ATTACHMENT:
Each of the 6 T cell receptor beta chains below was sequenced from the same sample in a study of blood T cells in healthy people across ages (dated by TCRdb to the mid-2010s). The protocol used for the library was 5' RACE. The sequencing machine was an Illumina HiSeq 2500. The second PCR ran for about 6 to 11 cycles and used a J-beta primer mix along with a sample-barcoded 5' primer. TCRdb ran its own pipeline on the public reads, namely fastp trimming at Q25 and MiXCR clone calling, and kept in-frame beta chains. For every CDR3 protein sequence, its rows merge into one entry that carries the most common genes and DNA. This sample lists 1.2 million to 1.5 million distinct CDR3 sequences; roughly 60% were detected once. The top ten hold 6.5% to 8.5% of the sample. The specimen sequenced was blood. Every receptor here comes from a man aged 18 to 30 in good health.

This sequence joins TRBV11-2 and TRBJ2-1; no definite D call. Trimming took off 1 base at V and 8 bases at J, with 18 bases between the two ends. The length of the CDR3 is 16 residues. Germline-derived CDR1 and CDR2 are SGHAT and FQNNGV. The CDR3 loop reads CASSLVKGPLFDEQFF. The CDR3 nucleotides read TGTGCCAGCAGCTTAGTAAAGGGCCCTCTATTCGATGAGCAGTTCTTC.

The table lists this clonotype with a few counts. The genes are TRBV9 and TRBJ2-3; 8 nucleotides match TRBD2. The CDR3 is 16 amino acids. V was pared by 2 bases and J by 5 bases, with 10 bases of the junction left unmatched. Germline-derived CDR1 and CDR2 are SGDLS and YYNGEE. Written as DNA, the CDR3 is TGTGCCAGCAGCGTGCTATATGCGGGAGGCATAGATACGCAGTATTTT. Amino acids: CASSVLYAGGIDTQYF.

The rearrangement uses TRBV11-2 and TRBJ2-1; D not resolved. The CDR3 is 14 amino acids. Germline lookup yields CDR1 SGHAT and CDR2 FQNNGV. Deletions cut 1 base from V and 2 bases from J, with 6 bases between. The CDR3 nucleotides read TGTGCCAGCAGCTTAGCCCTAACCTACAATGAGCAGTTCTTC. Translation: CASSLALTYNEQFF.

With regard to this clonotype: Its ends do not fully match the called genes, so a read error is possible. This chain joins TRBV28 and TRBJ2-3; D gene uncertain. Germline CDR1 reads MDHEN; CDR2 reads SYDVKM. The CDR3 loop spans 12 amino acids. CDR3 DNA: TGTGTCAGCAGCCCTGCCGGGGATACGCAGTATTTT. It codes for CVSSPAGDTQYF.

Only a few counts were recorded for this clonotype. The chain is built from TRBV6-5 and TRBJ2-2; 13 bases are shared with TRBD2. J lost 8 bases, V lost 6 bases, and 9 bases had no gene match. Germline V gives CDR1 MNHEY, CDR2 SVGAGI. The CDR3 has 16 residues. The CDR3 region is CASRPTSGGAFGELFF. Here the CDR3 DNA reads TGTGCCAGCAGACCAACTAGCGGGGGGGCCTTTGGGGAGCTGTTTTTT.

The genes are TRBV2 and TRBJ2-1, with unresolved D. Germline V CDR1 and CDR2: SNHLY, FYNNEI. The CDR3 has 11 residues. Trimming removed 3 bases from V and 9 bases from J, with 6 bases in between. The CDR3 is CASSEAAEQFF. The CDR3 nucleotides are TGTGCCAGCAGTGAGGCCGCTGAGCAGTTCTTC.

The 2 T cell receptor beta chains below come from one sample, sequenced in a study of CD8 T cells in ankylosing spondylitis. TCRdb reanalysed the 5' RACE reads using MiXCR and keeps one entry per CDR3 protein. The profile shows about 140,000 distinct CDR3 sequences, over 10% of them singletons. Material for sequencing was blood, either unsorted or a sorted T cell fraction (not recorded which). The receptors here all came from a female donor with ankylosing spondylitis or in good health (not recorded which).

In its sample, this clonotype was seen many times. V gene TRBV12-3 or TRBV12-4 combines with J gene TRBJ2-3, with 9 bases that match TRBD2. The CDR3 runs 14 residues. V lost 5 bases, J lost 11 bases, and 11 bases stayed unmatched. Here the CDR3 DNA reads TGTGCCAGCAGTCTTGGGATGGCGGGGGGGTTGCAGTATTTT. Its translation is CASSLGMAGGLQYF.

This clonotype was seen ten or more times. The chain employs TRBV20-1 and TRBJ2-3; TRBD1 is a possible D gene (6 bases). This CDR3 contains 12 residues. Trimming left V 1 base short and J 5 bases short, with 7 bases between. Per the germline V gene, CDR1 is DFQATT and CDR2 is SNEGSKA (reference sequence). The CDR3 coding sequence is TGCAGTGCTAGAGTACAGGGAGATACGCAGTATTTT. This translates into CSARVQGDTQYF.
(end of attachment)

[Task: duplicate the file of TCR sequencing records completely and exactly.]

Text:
Each of the 6 T cell receptor beta chains below was sequenced from the same sample in a study of blood T cells in healthy people across ages (dated by TCRdb to the mid-2010s). The protocol used for the library was 5' RACE. The sequencing machine was an Illumina HiSeq 2500. The second PCR ran for about 6 to 11 cycles and used a J-beta primer mix along with a sample-barcoded 5' primer. TCRdb ran its own pipeline on the public reads, namely fastp trimming at Q25 and MiXCR clone calling, and kept in-frame beta chains. For every CDR3 protein sequence, its rows merge into one entry that carries the most common genes and DNA. This sample lists 1.2 million to 1.5 million distinct CDR3 sequences; roughly 60% were detected once. The top ten hold 6.5% to 8.5% of the sample. The specimen sequenced was blood. Every receptor here comes from a man aged 18 to 30 in good health.

This sequence joins TRBV11-2 and TRBJ2-1; no definite D call. Trimming took off 1 base at V and 8 bases at J, with 18 bases between the two ends. The length of the CDR3 is 16 residues. Germline-derived CDR1 and CDR2 are SGHAT and FQNNGV. The CDR3 loop reads CASSLVKGPLFDEQFF. The CDR3 nucleotides read TGTGCCAGCAGCTTAGTAAAGGGCCCTCTATTCGATGAGCAGTTCTTC.

The table lists this clonotype with a few counts. The genes are TRBV9 and TRBJ2-3; 8 nucleotides match TRBD2. The CDR3 is 16 amino acids. V was pared by 2 bases and J by 5 bases, with 10 bases of the junction left unmatched. Germline-derived CDR1 and CDR2 are SGDLS and YYNGEE. Written as DNA, the CDR3 is TGTGCCAGCAGCGTGCTATATGCGGGAGGCATAGATACGCAGTATTTT. Amino acids: CASSVLYAGGIDTQYF.

The rearrangement uses TRBV11-2 and TRBJ2-1; D not resolved. The CDR3 is 14 amino acids. Germline lookup yields CDR1 SGHAT and CDR2 FQNNGV. Deletions cut 1 base from V and 2 bases from J, with 6 bases between. The CDR3 nucleotides read TGTGCCAGCAGCTTAGCCCTAACCTACAATGAGCAGTTCTTC. Translation: CASSLALTYNEQFF.

With regard to this clonotype: Its ends do not fully match the called genes, so a read error is possible. This chain joins TRBV28 and TRBJ2-3; D gene uncertain. Germline CDR1 reads MDHEN; CDR2 reads SYDVKM. The CDR3 loop spans 12 amino acids. CDR3 DNA: TGTGTCAGCAGCCCTGCCGGGGATACGCAGTATTTT. It codes for CVSSPAGDTQYF.

Only a few counts were recorded for this clonotype. The chain is built from TRBV6-5 and TRBJ2-2; 13 bases are shared with TRBD2. J lost 8 bases, V lost 6 bases, and 9 bases had no gene match. Germline V gives CDR1 MNHEY, CDR2 SVGAGI. The CDR3 has 16 residues. The CDR3 region is CASRPTSGGAFGELFF. Here the CDR3 DNA reads TGTGCCAGCAGACCAACTAGCGGGGGGGCCTTTGGGGAGCTGTTTTTT.

The genes are TRBV2 and TRBJ2-1, with unresolved D. Germline V CDR1 and CDR2: SNHLY, FYNNEI. The CDR3 has 11 residues. Trimming removed 3 bases from V and 9 bases from J, with 6 bases in between. The CDR3 is CASSEAAEQFF. The CDR3 nucleotides are TGTGCCAGCAGTGAGGCCGCTGAGCAGTTCTTC.

The 2 T cell receptor beta chains below come from one sample, sequenced in a study of CD8 T cells in ankylosing spondylitis. TCRdb reanalysed the 5' RACE reads using MiXCR and keeps one entry per CDR3 protein. The profile shows about 140,000 distinct CDR3 sequences, over 10% of them singletons. Material for sequencing was blood, either unsorted or a sorted T cell fraction (not recorded which). The receptors here all came from a female donor with ankylosing spondylitis or in good health (not recorded which).

In its sample, this clonotype was seen many times. V gene TRBV12-3 or TRBV12-4 combines with J gene TRBJ2-3, with 9 bases that match TRBD2. The CDR3 runs 14 residues. V lost 5 bases, J lost 11 bases, and 11 bases stayed unmatched. Here the CDR3 DNA reads TGTGCCAGCAGTCTTGGGATGGCGGGGGGGTTGCAGTATTTT. Its translation is CASSLGMAGGLQYF.

This clonotype was seen ten or more times. The chain employs TRBV20-1 and TRBJ2-3; TRBD1 is a possible D gene (6 bases). This CDR3 contains 12 residues. Trimming left V 1 base short and J 5 bases short, with 7 bases between. Per the germline V gene, CDR1 is DFQATT and CDR2 is SNEGSKA (reference sequence). The CDR3 coding sequence is TGCAGTGCTAGAGTACAGGGAGATACGCAGTATTTT. This translates into CSARVQGDTQYF.